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In honour of starting my blog I thought I would include parts (I have deleted some of it for the blog but you get the gist) of a chapter from my novel on a UK driving experience. The main character’s name is Jenna, and this is a true story . . . Bits and Bobs, 34-years-old I learned to drive when I was 15. I was four-foot-nine at the time, and my mother placed phone books on the seat to increase my height in our Ford Bronco as we bravely practised on the back roads. Where I lived in Texas, you had to take a five-week class and learn a bit with your parents before being released into the open, wild plains. The test was simple, and it seemed that if you could see straight and put the car in gear, you had the state’s permission to drive . . .
The morning of the [UK] examination, I arrived an hour early, cruising around the driving test centre and remembering all that my husband had lectured me on: parallel parking, the odd reverse around the corner, and the backing into the parking bay. All ages sat in the waiting room, instructors nervously chatting, and students looking as if they awaited a root canal. As the clock ticked closer to the allotted time of the exam, silence began to suffocate the room. Thud, thud, thud. We listened to the examiners one-by-one walk down the stairwell hidden behind the mystery door we all stared at. The steel-faced man introduced himself in a hollow voice. ‘Mrs. McKenzie, proceed to the car.’ With the eye test completed, the examiner chose two out of fourteen questions regarding the vehicle in the ‘show me/tell me’ portion. I tried to translate what he asked. ‘Open the bonnet? Oh, you mean hood. That’s what they say in the States,’ I replied with too much cheerfulness. ‘Hopefully I’ll understand everything; I’m American if you can’t tell. You know, it may mean a bit of translating, your accent and everything.’ Not thinking the one-sided conversation had gone very well, I decided to keep my mouth shut unless asked for the rest of the test. The minutes wore on and my face grew flushed as I flew blindly through the unfamiliar streets. I noticed out of the corner of my eye the constant tic marks made on the paper and the deepening furrow in his brow. Michael took two times. No worries if it takes another time to pass. It is a good experience to know what this is about, I thought as we approached the test centre. When we stopped, he asked with concern if I had children. ‘Why yes, I have two,’ I replied. ‘That’s why I need this driver’s license. I have a lot of stuff to carry around with small kids, you understand? And I don’t want to have to push a pram up my big hill with two kids and bags of groceries–’ ‘Mrs. McKenzie,’ he said. Silence filled the car as he calculated his next knife-like comment. ‘I am so happy to not pass you, as you are unfit to drive with all your disregard of the speed limit and the lack of signalling in roundabouts. Were you not aware that you were five to 10 miles over the speed limit in certain places? You were very fortunate not to get a fine for speeding today. And I see you as a danger to those around you.’ With a disgusted huff, he left me in the car. Six weeks later, I took the second test. Oppressive clouds hung over my head and gathered strength as the day approached. I followed the same routine, though driving much slower than before, until the final approach to the centre. I slowed at the last traffic light, unfamiliar with the green straight filter arrow next to a red light, and managed to halt. The car behind me honked, giving the final blow of a major fault due to my driving affecting another vehicle. The instructor gave me my yellow sheet unphased by my quivering voice and red nose. I went home in tears and booked the next test. Test number three had a different feel. Though I still experienced the same wave of nausea that had plagued me before the other two exams, my instructor came down the stairwell with a smile. His chatty nature put me at ease. ‘So, yer American? Where from, love?’ he asked in a broad South Yorkshire accent. In the first ten minutes, he noticed the car seats in the back. ‘How many kids yer got, love?’ I told him a little about the children in the best American Southern sweetness I could muster. Staring out the window, he replied, ‘They must be gorgeous.’ Was he hitting on me? Was that a covert compliment? I quickly changed the subject. At the end of the test, I felt as though I had gained a new acquaintance, until I saw the marks he began to tally of my minor faults. Fourteen would fail me, and it looked close. Through my mind flashed the thought of using the previous compliment to my advantage. I abruptly discarded the notion, less for the unattractive prospect of flirting with an obese stranger, and more for the fact that a kiss of bribery would haunt my conscience every time I saw the license in my wallet. No thank you, I’d rather take the test again. ‘Love,’ he said. ‘I can tell you’re a good driver, but it’s just these bits and bobs.’ As he left the car, I decided that it was these ‘bits’ that were failing me, and his name must have been Bob. Test number four was the first examiner again. Throughout the exam, he wore a smirk and relished in failing me. Test number five still remains a mystery. It was a cold winter day, and when the examiner called my name, I realised I had gotten the hardest one. I had seen from previous interactions with other drivers that he was out for blood. I was no different. After the obligatory eye exam, he pulled out a small ruler of sorts to measure the tyre tread. What is he doing? None of the other guys have done that I wondered. ‘Mrs. McKenzie,’ he said. His shoulders were stiff and his hawk-like eyes pierced through me. ‘As you can tell from my tyre tread depth gauge, your tread is too low. I must inform you that if you would like to complete this test today, you must change your tyre to the spare in the next three minutes or you will not pass.’ He glanced at his watch as if he would be keeping time. Given that I wasn’t even sure where the spare was on my car, I certainly knew that it was not humanly possible for me to change the tyre.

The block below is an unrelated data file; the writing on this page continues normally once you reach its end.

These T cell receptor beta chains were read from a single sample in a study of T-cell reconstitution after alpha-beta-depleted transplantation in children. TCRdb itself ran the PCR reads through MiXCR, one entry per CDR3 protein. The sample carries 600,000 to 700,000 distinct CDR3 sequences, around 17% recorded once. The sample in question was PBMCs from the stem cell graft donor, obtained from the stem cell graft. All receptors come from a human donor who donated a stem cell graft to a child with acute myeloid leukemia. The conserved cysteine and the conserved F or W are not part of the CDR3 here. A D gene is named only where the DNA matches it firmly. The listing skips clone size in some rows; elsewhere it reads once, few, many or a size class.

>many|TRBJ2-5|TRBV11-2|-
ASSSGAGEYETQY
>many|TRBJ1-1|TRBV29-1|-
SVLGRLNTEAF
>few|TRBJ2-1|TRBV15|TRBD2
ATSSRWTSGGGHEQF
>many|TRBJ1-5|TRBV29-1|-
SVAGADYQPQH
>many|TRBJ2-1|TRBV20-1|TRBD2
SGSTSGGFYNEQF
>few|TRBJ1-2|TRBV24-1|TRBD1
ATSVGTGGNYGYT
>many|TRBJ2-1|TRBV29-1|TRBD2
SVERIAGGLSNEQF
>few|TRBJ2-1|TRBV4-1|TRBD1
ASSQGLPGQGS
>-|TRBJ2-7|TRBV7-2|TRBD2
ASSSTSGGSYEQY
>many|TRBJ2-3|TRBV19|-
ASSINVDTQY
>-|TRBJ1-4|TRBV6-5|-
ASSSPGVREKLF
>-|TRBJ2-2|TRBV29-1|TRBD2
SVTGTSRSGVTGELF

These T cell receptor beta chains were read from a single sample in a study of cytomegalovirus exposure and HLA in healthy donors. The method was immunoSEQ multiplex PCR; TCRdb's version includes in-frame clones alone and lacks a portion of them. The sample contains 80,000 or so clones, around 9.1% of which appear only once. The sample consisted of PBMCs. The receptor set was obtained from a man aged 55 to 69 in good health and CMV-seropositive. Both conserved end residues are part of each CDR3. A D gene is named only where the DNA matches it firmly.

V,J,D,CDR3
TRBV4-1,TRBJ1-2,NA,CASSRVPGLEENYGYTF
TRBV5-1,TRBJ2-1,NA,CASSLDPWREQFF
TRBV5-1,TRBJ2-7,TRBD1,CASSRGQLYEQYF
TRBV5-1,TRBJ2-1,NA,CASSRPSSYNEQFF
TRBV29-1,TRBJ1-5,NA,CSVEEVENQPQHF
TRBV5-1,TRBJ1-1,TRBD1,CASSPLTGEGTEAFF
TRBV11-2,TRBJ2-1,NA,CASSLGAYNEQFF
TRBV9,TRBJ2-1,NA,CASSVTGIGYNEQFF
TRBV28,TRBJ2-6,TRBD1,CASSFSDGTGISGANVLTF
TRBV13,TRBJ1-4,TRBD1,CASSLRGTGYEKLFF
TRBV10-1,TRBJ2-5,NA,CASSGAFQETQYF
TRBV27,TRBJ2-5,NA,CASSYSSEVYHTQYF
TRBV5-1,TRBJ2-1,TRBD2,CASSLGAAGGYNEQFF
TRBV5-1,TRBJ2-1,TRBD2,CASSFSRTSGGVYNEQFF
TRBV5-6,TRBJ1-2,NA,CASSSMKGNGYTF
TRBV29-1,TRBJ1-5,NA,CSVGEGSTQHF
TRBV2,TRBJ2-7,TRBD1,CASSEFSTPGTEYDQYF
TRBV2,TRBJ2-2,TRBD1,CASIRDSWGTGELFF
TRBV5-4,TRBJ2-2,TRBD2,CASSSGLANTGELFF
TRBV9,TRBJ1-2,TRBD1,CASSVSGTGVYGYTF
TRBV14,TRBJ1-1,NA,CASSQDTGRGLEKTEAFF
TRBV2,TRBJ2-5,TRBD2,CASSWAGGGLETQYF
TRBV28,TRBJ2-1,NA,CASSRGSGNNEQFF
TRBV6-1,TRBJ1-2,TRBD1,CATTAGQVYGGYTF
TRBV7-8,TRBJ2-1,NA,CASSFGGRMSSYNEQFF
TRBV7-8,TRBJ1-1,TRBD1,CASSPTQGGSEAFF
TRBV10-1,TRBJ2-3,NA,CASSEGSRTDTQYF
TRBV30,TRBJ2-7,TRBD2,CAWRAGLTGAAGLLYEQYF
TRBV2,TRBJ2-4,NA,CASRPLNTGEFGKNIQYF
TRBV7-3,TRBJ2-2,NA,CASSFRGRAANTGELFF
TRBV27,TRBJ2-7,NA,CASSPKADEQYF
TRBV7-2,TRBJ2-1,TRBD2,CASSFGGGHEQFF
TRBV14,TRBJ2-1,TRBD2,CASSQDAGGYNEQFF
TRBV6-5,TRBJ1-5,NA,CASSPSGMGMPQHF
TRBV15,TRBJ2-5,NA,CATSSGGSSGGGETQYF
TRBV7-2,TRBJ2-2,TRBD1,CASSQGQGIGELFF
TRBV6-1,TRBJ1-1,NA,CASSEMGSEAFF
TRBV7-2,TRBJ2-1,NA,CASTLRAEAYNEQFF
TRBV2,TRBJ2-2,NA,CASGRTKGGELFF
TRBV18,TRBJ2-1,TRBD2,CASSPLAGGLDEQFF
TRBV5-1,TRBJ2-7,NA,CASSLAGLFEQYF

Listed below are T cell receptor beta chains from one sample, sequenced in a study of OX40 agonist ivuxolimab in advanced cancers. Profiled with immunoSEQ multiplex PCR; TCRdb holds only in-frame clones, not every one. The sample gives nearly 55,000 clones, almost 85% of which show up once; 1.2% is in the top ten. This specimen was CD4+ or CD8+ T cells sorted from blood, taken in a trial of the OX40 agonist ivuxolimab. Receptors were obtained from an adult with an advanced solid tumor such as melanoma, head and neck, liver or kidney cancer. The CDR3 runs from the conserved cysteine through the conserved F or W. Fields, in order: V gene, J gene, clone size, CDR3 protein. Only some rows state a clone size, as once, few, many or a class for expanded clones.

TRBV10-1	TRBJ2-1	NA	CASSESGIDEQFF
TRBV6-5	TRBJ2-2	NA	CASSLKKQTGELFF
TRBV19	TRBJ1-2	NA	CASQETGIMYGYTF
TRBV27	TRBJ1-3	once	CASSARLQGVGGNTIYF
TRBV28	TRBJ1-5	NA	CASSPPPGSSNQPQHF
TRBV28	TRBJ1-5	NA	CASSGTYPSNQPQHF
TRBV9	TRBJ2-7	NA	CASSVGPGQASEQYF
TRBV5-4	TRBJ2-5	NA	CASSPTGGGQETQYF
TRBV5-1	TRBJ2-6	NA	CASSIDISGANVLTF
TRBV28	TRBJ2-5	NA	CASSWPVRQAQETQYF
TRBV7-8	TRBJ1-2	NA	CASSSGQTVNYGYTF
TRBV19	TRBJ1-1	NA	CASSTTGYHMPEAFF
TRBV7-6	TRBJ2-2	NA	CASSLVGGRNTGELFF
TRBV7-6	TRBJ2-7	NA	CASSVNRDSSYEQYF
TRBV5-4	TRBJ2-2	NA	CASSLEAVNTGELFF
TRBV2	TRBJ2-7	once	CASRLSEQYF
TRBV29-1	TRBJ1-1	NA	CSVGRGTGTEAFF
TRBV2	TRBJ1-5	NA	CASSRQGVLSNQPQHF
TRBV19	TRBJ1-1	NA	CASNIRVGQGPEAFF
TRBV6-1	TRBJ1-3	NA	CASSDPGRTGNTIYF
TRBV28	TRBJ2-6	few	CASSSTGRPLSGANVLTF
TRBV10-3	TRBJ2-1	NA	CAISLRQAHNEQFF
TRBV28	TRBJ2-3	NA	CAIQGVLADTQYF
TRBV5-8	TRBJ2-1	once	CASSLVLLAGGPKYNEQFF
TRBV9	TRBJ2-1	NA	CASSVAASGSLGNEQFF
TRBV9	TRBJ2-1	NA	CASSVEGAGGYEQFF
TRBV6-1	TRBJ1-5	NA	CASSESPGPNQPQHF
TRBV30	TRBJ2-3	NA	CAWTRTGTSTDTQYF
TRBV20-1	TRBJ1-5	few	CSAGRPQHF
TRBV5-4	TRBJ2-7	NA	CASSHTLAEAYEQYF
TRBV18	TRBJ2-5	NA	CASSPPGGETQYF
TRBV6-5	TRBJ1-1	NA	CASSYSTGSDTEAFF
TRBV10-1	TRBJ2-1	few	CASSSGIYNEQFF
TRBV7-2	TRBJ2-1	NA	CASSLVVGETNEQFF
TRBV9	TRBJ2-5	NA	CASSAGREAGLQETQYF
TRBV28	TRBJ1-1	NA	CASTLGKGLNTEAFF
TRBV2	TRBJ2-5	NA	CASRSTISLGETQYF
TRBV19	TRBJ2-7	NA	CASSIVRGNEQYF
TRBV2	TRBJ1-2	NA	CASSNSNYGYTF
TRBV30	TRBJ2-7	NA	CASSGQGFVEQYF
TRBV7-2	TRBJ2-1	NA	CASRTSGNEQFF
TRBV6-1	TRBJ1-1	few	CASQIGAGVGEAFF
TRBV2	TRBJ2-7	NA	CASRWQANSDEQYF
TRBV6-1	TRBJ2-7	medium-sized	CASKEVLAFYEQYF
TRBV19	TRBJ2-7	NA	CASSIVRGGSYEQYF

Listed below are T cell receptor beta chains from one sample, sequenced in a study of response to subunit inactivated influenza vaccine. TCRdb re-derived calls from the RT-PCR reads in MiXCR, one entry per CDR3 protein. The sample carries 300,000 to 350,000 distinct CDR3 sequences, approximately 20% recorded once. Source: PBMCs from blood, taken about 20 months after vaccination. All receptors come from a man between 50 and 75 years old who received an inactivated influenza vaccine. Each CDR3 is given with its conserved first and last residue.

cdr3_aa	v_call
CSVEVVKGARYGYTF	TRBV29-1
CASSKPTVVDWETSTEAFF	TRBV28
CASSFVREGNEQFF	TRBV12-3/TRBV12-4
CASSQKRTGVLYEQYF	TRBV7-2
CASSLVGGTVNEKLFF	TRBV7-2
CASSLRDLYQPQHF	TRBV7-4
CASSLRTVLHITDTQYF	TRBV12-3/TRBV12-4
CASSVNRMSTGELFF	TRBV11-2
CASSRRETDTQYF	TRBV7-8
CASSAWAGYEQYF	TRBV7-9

. . .
With test number six, I had few minor faults, but an unfortunate major one: I had again affected another driver. Another defeat tasted bitter.
During test seven, I felt more at peace despite the tyre gauge tyrant happening to be my examiner. Lacking small talk to fill the time, I manoeuvred the vehicle around corners and streets that had become very familiar. He was pickier than the others, and I also noticed that he liked to appear that he made marks on the tests just to throw me off. At the end, before pulling out of the parking area, I texted my husband with another, ‘I didn’t pass . . .’ Having learned from previous experiences of my extremely emotional homecomings, I knew Michael was prepping the kids one more time to be prepared for the worst. A minute before I reached the house, I safely slowed to a stop on the side of the road and re-sent the text with a mischievous grin: ‘I didn’t pass . . . gas, but I did pass the driver’s test!’ . . .